IndyCar Is Pulling Out of iRacing and Everyone Is Pissed Off
At the end of 2022, iRacing‘s license for IndyCar content will expire. When it does, much of iRacing’s official support for Indy sim racing won’t just be terminated; some of it will be banned outright. As you can imagine, this hasn’t gone down well with the sim racing or IndyCar communities and has even drawn criticism from retired NASCAR star Dale Earnhardt Jr.
The changes to iRacing’s license agreement with IndyCar were detailed in a forum post by Greg West, the game’s associate producer. West explained that iRacing’s current agreement is set to expire on Dec. 31 and IndyCar will instead enter an exclusive deal with Motorsport Games the following day. Motorsport Games is best known for its racing video games rFactor 2 and NASCAR Heat, which it plans to supplement in 2023 with an IndyCar title. As a result, iRacing will cease much of its support for IndyCar-related content.
West stated that iRacing will remove the IndyCar logo from its websites and terminate its official IndyCar branded series. That also means no more iRacing Indy 500, reportedly been the biggest event in sim racing for years now. According to Racer, iRacing’s open-wheel league schedule has been altered to remove tracks where IndyCar races, instead substituting circuits where the cars don’t race in real life.
On top of that, streamers have reportedly been informed that they are forbidden from broadcasting races featuring modern IndyCars—that’d be the Dallara IR-05, DW12, and IR18. The cars themselves will remain in the game and continue to receive technical support. Another iRacing developer told The Drive that there are no plans to remove cars or tracks from the game entirely, though any potential restrictions on their use together have not been finalized.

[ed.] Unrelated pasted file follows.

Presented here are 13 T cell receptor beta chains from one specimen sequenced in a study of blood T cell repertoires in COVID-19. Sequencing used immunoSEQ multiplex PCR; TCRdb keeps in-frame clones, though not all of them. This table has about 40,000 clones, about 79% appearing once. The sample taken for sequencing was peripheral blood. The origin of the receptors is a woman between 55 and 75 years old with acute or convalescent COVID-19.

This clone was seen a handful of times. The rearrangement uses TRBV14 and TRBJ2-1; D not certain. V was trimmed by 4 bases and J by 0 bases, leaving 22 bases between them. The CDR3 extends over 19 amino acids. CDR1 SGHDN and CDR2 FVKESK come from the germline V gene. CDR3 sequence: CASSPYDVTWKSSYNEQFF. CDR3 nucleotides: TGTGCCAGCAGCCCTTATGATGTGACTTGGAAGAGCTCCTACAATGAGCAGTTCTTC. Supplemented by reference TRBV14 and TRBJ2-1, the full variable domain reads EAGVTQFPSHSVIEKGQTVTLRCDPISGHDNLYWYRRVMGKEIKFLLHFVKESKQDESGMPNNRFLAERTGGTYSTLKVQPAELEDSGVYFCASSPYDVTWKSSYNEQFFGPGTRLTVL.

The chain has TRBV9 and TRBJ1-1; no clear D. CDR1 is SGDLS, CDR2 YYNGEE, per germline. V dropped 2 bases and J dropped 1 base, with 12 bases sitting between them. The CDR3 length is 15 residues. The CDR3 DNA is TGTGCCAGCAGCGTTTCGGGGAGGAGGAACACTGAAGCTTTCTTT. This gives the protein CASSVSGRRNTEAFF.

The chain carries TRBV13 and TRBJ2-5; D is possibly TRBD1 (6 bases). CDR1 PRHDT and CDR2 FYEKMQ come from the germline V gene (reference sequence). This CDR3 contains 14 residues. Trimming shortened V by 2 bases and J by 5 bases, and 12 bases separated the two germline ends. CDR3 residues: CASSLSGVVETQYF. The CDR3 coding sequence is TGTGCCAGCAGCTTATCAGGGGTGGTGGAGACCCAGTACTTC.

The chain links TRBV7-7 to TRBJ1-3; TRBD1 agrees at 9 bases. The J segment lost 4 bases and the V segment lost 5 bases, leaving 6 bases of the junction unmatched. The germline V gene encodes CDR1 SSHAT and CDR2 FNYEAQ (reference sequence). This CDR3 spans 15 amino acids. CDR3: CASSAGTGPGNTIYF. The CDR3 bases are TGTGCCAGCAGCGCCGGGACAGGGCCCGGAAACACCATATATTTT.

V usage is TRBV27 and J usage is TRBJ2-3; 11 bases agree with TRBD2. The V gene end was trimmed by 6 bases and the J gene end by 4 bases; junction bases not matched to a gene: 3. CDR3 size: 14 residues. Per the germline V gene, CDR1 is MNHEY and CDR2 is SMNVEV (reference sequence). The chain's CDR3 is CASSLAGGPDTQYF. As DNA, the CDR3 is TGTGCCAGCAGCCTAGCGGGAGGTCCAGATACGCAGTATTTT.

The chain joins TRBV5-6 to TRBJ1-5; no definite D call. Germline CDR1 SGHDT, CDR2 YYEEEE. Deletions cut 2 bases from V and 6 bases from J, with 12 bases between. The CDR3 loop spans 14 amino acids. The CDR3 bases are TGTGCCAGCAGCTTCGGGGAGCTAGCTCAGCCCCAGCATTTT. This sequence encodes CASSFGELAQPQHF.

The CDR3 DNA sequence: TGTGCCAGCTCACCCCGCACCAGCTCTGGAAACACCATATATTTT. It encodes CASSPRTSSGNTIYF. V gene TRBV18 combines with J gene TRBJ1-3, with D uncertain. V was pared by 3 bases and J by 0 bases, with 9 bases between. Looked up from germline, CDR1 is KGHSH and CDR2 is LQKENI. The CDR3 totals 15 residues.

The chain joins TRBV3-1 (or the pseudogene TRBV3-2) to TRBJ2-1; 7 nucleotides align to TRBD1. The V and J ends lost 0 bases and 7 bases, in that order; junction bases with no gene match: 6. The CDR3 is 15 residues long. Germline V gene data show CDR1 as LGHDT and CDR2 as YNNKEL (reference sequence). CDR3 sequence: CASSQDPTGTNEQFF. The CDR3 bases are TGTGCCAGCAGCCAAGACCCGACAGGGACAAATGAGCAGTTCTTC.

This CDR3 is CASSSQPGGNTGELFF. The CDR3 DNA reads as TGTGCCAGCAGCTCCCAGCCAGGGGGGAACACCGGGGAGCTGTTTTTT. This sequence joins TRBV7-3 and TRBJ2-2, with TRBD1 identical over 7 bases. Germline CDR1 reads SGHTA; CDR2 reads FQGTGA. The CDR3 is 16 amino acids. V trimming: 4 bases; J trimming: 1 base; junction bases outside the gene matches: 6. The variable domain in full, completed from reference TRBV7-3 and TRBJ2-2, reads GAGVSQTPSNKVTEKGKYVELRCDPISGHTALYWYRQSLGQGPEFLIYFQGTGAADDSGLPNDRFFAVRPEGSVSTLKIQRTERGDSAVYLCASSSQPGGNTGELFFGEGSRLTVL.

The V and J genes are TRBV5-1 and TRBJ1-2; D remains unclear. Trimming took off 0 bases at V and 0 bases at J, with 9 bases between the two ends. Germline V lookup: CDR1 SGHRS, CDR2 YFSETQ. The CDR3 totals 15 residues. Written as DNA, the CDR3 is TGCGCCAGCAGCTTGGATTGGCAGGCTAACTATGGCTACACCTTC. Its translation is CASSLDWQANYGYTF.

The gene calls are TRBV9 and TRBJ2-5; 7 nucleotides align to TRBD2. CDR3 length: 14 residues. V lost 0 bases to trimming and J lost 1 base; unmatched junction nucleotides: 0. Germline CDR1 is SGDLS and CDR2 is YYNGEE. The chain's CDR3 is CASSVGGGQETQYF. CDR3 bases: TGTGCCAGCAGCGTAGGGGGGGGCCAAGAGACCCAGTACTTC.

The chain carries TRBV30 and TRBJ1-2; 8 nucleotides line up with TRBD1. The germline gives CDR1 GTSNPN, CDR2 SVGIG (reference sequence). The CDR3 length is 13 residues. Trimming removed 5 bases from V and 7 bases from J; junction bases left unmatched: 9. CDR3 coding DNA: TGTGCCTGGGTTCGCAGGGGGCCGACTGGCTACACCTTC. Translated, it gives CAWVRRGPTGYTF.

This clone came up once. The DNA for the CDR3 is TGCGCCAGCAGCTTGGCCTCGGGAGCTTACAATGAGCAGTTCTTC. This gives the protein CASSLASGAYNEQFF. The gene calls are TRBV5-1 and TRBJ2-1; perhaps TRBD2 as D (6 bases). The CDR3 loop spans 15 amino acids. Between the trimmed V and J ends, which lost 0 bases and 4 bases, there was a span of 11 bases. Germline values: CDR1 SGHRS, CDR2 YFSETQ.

The news has been met with unanimous criticism from the sim racing and IndyCar communities. Many report taking an interest in IndyCar from iRacing, or vice versa. Even retired NASCAR driver Dale Earnhardt Jr. decried IndyCar’s withdrawal, calling it “a gut punch for that community.”
IndyCar’s abandonment of an established entryway comes at an inopportune time, as the series has finally seen a long-needed influx of young new fans in 2022. Forbes reports that the first three televised IndyCar races of the season brought in the series’ highest viewership in 19 years and that its streaming audience had an average age in the 30s. That stands in stark contrast with the majority of IndyCar fans, which Racer reports are much older: 68.3% of IndyCar’s TV audience is 55 or older. A whole 43.6% are 65-plus, which puts the series at risk of losing most of its fanbase over the next few decades.
IndyCar’s future depends on attracting young fans, and severing ties with one of the biggest racing esports communities doesn’t serve that end. It’s possible that IndyCar hopes to attract new fans through more approachable racing games; many sim cockpits often cost thousands of dollars, whereas only a controller is needed to competitively play the branded games of competing open-wheel series Formula 1. Copying F1 isn’t always a good idea, and IndyCar shouldn’t forget that it already does some things better than F1—and that it shouldn’t snub the people that already understand that.
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